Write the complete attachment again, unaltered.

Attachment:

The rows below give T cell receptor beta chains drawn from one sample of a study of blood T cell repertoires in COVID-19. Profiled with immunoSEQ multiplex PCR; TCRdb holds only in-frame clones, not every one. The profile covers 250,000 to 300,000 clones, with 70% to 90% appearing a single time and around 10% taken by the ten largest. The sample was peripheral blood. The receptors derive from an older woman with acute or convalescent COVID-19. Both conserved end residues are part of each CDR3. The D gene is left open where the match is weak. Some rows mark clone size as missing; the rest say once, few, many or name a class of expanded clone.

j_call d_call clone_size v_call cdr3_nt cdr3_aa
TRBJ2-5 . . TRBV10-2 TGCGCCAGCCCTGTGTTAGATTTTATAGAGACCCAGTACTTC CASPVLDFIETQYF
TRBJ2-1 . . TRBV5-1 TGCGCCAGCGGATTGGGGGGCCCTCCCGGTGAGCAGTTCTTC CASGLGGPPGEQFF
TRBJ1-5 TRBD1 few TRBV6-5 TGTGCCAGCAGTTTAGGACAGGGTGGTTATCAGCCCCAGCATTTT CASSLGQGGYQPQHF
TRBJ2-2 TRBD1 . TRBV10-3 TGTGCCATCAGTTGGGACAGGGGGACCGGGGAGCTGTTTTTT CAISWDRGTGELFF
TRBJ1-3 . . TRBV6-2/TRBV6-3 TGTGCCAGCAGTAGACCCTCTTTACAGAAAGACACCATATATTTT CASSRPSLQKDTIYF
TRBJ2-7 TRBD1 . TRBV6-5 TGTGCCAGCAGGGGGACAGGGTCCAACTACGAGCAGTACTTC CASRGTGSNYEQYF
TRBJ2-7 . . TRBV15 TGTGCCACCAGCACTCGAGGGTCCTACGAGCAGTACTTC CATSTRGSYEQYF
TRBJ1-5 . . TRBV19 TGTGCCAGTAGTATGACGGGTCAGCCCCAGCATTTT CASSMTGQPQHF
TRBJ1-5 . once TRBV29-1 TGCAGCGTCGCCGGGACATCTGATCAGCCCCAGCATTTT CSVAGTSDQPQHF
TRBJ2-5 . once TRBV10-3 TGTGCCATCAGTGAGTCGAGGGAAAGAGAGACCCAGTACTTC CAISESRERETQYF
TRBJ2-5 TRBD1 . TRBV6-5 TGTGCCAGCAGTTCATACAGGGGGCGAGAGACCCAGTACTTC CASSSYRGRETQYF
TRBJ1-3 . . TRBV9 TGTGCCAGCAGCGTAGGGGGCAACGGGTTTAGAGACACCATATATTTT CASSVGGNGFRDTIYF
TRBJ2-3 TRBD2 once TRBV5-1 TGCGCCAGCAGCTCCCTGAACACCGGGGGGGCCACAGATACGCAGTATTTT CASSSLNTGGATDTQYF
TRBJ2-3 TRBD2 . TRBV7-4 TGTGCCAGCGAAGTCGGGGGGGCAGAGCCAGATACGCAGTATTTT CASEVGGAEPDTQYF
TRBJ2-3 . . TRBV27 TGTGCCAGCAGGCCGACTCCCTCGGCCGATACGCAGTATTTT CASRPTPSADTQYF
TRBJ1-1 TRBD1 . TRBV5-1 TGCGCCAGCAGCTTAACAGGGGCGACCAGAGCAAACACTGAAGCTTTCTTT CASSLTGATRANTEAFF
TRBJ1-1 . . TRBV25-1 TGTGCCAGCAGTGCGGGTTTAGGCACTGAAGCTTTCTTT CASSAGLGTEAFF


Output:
The rows below give T cell receptor beta chains drawn from one sample of a study of blood T cell repertoires in COVID-19. Profiled with immunoSEQ multiplex PCR; TCRdb holds only in-frame clones, not every one. The profile covers 250,000 to 300,000 clones, with 70% to 90% appearing a single time and around 10% taken by the ten largest. The sample was peripheral blood. The receptors derive from an older woman with acute or convalescent COVID-19. Both conserved end residues are part of each CDR3. The D gene is left open where the match is weak. Some rows mark clone size as missing; the rest say once, few, many or name a class of expanded clone.

j_call d_call clone_size v_call cdr3_nt cdr3_aa
TRBJ2-5 . . TRBV10-2 TGCGCCAGCCCTGTGTTAGATTTTATAGAGACCCAGTACTTC CASPVLDFIETQYF
TRBJ2-1 . . TRBV5-1 TGCGCCAGCGGATTGGGGGGCCCTCCCGGTGAGCAGTTCTTC CASGLGGPPGEQFF
TRBJ1-5 TRBD1 few TRBV6-5 TGTGCCAGCAGTTTAGGACAGGGTGGTTATCAGCCCCAGCATTTT CASSLGQGGYQPQHF
TRBJ2-2 TRBD1 . TRBV10-3 TGTGCCATCAGTTGGGACAGGGGGACCGGGGAGCTGTTTTTT CAISWDRGTGELFF
TRBJ1-3 . . TRBV6-2/TRBV6-3 TGTGCCAGCAGTAGACCCTCTTTACAGAAAGACACCATATATTTT CASSRPSLQKDTIYF
TRBJ2-7 TRBD1 . TRBV6-5 TGTGCCAGCAGGGGGACAGGGTCCAACTACGAGCAGTACTTC CASRGTGSNYEQYF
TRBJ2-7 . . TRBV15 TGTGCCACCAGCACTCGAGGGTCCTACGAGCAGTACTTC CATSTRGSYEQYF
TRBJ1-5 . . TRBV19 TGTGCCAGTAGTATGACGGGTCAGCCCCAGCATTTT CASSMTGQPQHF
TRBJ1-5 . once TRBV29-1 TGCAGCGTCGCCGGGACATCTGATCAGCCCCAGCATTTT CSVAGTSDQPQHF
TRBJ2-5 . once TRBV10-3 TGTGCCATCAGTGAGTCGAGGGAAAGAGAGACCCAGTACTTC CAISESRERETQYF
TRBJ2-5 TRBD1 . TRBV6-5 TGTGCCAGCAGTTCATACAGGGGGCGAGAGACCCAGTACTTC CASSSYRGRETQYF
TRBJ1-3 . . TRBV9 TGTGCCAGCAGCGTAGGGGGCAACGGGTTTAGAGACACCATATATTTT CASSVGGNGFRDTIYF
TRBJ2-3 TRBD2 once TRBV5-1 TGCGCCAGCAGCTCCCTGAACACCGGGGGGGCCACAGATACGCAGTATTTT CASSSLNTGGATDTQYF
TRBJ2-3 TRBD2 . TRBV7-4 TGTGCCAGCGAAGTCGGGGGGGCAGAGCCAGATACGCAGTATTTT CASEVGGAEPDTQYF
TRBJ2-3 . . TRBV27 TGTGCCAGCAGGCCGACTCCCTCGGCCGATACGCAGTATTTT CASRPTPSADTQYF
TRBJ1-1 TRBD1 . TRBV5-1 TGCGCCAGCAGCTTAACAGGGGCGACCAGAGCAAACACTGAAGCTTTCTTT CASSLTGATRANTEAFF
TRBJ1-1 . . TRBV25-1 TGTGCCAGCAGTGCGGGTTTAGGCACTGAAGCTTTCTTT CASSAGLGTEAFF